Till 1984, UAE had sporadic visits, especially from Pakistan domestic teams that visited the country for a match. The fact that the country’s weather was hot and dry also did not help their cause. Hence, the 1984 Asia Cup – the tournament's first edition was like a breath of fresh air when three countries – India, Pakistan and Sri Lanka – participated in the tournament to determine the continent’s best team.
It was the vision of Abdul Rahman Bukhatir, often referred to as ‘the father of Sharjah Cricket’, who made cricket in Sharjah and the UAE possible. Sharjah had hosted cricket matches before, but none of them befitting the stature of an Asia Cup. In 1981, an unofficial match was hosted between India and Pakistan – Sunil Gavaskar XI vs Javed Miandad XI – a benefit match for Pakistan legends Hanif Mohammad and Asif Iqbal. It was a one-sided encounter that saw the Miandad XI romp home to a comfortable victory, but the crowd in attendance was substantial.
The following year saw a Sunil Gavaskar XI vs Intikhab Alam XI and in 1982-83, an England XI too took on a Pakistan XI, which was further proof that cricket was well received and the teams were willing to play in a neutral venue like UAE, which was just the push needed to make the country a popular venue for cricket.
Since the Asia Cup 1984 consisted of just three teams, each side played the other once. The first match saw Sri Lanka stun Pakistan by five wickets, but were on the receiving end when they were handed a comprehensive 10-wicket thrashing at the hands of India in the second match after being bowled out for just 96.
Since India and Sri Lanka had won one match each, Pakistan needed to win their encounter against India by a massive margin to at least finish second. Runs per wicket – and not run-rate – was the determining factor back then. India had an unassailable lead with 71.25 and even a 10-wicket win for Pakistan would have taken them only up to 41.78. Sri Lanka on the other hand had an average of 19.07. Even a one-wicket victory for Pakistan was good enough for them to surpass Sri Lanka.
India won the toss and elected to bat. Wicketkeeper-batsman Surinder Khanna who scored an unbeaten fifty against Sri Lanka was once again the thorn in the opposition’s flesh as he went on to score a valiant 72-ball 56. There were useful contributions from the middle-order too – with Sandeep Patil (43) and skipper Sunil Gavaskar (36*) stitching a 78-run stand for the fourth wicket as India eventually finished on 188 for 4 from 46 overs.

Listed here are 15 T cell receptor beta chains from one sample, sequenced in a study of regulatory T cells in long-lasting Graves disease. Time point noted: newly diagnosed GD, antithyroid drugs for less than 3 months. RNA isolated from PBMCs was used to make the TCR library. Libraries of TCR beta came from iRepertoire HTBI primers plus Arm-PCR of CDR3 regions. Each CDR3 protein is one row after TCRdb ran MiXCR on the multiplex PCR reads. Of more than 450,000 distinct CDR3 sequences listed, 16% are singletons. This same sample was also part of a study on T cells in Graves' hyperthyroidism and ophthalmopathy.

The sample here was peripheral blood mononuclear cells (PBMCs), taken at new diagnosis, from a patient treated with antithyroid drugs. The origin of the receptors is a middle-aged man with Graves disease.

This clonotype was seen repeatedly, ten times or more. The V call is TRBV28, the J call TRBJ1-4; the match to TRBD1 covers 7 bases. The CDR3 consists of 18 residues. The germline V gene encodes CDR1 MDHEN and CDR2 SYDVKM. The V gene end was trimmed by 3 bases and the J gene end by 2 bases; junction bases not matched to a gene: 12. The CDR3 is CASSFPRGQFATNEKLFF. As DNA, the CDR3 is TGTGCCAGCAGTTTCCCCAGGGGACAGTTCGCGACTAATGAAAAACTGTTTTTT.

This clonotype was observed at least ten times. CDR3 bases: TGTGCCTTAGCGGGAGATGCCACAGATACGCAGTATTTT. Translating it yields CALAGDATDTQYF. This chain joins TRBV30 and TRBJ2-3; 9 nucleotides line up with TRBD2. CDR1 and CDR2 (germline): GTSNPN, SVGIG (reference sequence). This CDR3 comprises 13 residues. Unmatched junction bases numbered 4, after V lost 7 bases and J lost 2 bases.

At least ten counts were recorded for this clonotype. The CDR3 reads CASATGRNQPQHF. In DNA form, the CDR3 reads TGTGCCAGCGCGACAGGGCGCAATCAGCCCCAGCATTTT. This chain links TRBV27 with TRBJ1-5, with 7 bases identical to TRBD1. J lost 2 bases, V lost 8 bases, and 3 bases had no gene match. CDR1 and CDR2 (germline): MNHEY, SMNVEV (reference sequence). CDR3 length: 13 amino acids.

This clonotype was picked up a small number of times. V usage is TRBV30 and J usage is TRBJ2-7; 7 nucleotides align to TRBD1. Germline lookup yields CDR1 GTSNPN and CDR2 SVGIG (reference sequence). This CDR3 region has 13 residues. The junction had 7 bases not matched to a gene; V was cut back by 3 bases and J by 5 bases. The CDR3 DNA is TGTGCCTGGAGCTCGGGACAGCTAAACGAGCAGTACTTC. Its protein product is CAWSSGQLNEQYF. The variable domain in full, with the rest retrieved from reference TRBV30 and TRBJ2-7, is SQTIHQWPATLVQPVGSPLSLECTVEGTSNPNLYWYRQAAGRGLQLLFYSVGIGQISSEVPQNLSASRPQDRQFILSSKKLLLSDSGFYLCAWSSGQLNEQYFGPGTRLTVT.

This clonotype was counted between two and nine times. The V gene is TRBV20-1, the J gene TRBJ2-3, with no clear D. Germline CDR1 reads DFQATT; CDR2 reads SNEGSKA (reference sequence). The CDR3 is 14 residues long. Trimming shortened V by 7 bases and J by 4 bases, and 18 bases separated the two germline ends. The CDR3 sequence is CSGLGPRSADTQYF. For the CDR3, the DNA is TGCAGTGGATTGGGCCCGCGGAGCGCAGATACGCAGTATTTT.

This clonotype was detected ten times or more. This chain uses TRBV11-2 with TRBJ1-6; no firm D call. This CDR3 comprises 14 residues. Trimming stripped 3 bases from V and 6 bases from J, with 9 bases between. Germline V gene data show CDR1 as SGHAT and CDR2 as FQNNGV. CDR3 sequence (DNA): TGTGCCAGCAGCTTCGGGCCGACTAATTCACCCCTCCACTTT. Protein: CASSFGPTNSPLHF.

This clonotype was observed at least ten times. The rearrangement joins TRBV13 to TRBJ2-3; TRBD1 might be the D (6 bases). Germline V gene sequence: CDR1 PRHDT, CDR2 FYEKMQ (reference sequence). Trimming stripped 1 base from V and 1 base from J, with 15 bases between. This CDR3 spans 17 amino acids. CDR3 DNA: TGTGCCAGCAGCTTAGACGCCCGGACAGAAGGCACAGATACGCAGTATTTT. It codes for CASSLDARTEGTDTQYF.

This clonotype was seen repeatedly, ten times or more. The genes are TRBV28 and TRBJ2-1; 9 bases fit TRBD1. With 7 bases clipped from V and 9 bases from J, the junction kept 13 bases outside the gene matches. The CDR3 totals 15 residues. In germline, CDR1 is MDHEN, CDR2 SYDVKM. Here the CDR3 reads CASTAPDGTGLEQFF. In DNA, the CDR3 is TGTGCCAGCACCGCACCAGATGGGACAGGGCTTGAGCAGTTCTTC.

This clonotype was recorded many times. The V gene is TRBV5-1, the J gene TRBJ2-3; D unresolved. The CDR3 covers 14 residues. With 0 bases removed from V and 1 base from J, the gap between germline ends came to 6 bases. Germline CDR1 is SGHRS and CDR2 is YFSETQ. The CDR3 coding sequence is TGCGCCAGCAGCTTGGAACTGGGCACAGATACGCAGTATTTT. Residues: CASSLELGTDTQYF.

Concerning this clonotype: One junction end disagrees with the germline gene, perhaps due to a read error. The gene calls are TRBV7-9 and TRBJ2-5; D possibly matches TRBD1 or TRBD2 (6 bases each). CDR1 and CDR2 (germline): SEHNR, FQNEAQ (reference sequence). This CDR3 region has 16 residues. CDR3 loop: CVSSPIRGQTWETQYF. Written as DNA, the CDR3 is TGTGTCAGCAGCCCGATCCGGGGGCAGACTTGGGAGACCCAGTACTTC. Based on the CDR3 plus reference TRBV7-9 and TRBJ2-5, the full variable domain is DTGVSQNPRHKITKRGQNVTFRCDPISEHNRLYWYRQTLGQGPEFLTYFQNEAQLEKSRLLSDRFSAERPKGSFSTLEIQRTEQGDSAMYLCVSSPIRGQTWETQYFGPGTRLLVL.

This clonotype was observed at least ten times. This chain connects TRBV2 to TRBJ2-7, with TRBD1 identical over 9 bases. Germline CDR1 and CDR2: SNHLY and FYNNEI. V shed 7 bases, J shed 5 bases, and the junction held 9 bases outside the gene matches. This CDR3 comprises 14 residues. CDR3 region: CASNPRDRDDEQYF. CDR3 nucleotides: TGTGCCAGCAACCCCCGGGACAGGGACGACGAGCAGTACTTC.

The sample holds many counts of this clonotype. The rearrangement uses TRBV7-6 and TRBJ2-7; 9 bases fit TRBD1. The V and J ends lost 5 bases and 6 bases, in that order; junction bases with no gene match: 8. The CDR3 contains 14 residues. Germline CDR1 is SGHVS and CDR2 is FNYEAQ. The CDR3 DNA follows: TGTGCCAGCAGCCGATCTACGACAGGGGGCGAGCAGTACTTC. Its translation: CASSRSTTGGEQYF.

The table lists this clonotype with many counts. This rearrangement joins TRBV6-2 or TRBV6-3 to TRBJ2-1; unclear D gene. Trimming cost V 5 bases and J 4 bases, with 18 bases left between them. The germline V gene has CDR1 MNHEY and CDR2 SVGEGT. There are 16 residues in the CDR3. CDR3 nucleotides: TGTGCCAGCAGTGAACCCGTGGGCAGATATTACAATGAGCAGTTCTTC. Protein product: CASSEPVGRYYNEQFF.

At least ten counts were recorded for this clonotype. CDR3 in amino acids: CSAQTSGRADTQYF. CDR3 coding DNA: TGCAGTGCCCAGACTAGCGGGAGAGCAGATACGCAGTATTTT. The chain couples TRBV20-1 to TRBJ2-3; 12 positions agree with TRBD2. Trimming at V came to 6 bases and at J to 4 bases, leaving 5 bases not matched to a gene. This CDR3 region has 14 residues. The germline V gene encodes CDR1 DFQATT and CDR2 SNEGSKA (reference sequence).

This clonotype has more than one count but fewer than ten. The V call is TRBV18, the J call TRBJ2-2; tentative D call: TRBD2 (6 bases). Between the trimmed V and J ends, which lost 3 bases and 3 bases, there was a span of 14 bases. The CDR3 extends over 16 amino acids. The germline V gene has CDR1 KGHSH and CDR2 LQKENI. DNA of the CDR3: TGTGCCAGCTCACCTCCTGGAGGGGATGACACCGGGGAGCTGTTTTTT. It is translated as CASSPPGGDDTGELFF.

FUN FACT: The on-field umpires had counted Abdul Qadir’s overs wrong and as a result, the leggie bowled another extra over despite finishing his quota of 10 overs. Qadir bowled a couple of no-balls and Patil scored a run off the bat as well. Once the mistake was notified, the umpires declared the over void.
Pakistan were well on course for a victory when they were comfortably placed at 125 for 4, but they ended up losing their remaining six wickets for just nine runs and as a result, India were gifted a 54-run win and with that, they won the first-ever edition of the Asia Cup.
Winning the tournament was not as much of a surprise as India, less than a year ago had upset West Indies to win the World Cup in 1983, proving that they now had the side to win against big teams and big tournaments.
That was the beginning of some epic matches hosted in Sharjah, which to date has witnessed 240 One-Day Internationals (ODI) – most by any venue. India are also the most successful team in the Asia Cup, having won the title on seven occasions and it all began on this day in 1984, under the stewardship of Gavaskar. Sri Lanka have won it six times, Pakistan have tasted success twice, and Bangladesh have made it to the final on two occasions.
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